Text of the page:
A dominant theme was frustration that policy changes were so constant and different, state by state. Unlike the early national lockdown, where everyone went through the same restrictions, each state and territory had since experienced different lockdowns of different lengths.
People complained about a lack of clarity from governments about the best way forward for the nation as a whole. They remarked on the constant change in government advice about what to do in relation to the risk of COVID.
They were becoming weary of the difficulties posed by internal border closures and just wanted clear guidance from their leaders concerning what needed to happen to control the pandemic.
The vaccine rollout was a particular bugbear. Morrison came in for some trenchant criticism for what people saw as lack of decisive action in securing and providing enough vaccines for Australians:
I personally think that Scott Morrison really stuffed up when ordering the vaccines. Yeah, the vaccine rollouts have been shocking based on the federal government’s ordering of those vaccines.
Finally, a plan
In August 2021, a National Plan was agreed to by both the federal and state governments for “the way out” of continued lockdowns and moving towards “living with COVID”. This plan set targets for high vaccine coverage of eligible Australians.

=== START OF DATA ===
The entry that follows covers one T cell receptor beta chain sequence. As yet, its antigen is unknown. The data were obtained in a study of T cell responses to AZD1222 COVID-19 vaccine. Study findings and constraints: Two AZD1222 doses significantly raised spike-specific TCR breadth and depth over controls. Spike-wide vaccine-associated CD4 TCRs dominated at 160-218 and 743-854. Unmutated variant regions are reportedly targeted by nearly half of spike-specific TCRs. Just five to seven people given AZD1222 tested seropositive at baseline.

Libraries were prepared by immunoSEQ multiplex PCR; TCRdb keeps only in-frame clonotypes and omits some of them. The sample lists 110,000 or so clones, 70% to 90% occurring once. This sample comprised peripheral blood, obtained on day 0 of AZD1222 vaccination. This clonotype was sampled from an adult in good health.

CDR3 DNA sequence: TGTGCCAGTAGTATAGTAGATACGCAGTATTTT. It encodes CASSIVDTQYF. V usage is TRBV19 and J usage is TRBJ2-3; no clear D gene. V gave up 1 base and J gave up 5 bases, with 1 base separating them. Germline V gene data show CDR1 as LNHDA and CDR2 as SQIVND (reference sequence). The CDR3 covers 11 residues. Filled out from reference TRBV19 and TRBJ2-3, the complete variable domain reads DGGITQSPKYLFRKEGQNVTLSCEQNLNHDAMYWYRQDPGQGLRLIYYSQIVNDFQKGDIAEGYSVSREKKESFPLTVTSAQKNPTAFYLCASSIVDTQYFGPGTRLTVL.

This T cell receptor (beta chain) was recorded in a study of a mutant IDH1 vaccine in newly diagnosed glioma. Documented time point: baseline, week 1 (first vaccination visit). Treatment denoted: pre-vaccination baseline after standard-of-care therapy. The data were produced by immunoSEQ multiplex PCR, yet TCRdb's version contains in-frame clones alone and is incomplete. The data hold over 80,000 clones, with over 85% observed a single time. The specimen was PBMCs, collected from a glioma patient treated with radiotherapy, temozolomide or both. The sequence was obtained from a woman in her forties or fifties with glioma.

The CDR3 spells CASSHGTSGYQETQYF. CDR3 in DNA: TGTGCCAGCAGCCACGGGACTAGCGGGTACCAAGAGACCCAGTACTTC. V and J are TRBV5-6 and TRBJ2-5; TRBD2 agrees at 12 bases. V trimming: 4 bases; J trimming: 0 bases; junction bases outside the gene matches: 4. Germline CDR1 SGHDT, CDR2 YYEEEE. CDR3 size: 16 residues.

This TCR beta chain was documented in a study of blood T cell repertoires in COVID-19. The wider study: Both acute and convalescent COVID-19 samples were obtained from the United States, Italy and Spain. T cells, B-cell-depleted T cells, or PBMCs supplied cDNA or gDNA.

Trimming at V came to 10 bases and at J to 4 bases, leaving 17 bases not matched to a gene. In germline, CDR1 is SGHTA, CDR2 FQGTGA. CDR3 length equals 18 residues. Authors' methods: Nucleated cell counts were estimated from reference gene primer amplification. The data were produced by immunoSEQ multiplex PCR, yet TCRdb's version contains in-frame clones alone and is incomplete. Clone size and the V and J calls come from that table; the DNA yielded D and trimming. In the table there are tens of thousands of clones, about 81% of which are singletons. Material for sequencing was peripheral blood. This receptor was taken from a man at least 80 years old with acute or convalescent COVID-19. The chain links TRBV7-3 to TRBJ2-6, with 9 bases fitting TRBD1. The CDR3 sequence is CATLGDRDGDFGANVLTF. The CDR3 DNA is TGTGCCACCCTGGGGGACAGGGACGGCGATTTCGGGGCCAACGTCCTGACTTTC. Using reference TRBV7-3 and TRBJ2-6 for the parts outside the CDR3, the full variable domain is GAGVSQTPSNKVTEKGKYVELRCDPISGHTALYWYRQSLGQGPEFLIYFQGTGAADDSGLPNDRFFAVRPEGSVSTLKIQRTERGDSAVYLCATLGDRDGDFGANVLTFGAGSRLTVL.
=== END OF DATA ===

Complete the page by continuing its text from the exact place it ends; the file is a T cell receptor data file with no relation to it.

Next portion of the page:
By the end of September 2022, problems earlier that year with the vaccine supply and rollout had finally been dealt with. Rates of vaccinated Australians were rising quickly.
With these targets, Australians knew what they had to do. All 40 people interviewed for this part of the study had received at least one of the vaccines and were planning to get their second dose as soon as they could.
The interviewees were positive about improvements in the rollout and the clarity offered by the targets set by the road maps:
I really appreciated this benchmark being set at 80%, because it’s quantifiable.
People were able to see some end to the pandemic. But they still remembered some of the missteps of the federal government over the course of the pandemic. They continued to see their own state/territory leaders as doing a better job.
[At the] federal level, I don’t think they’ve even done anything really. I just think they’ve mishandled it completely. They haven’t dealt with the vaccinations quick enough. They don’t support the states enough.
Australians have long memories
Since these interviews took place, the Omicron variant has spread rapidly, schools, supply chains and workplaces have been badly disrupted, and vaccine uptake has slowed down.
As these interviews showed, Australians haven’t forgotten what has gone wrong during the pandemic.
When they go to the polls, they will also be considering how Morrison and his cabinet has handled the past six months, and weighing up the history of his response across these past two-plus years of pandemic crisis.
Deborah Lupton receives funding from the Australian Research Council.
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This content was originally published by The Conversation. Original publishers retain all rights. It appears here for a limited time before automated archiving. By The Conversation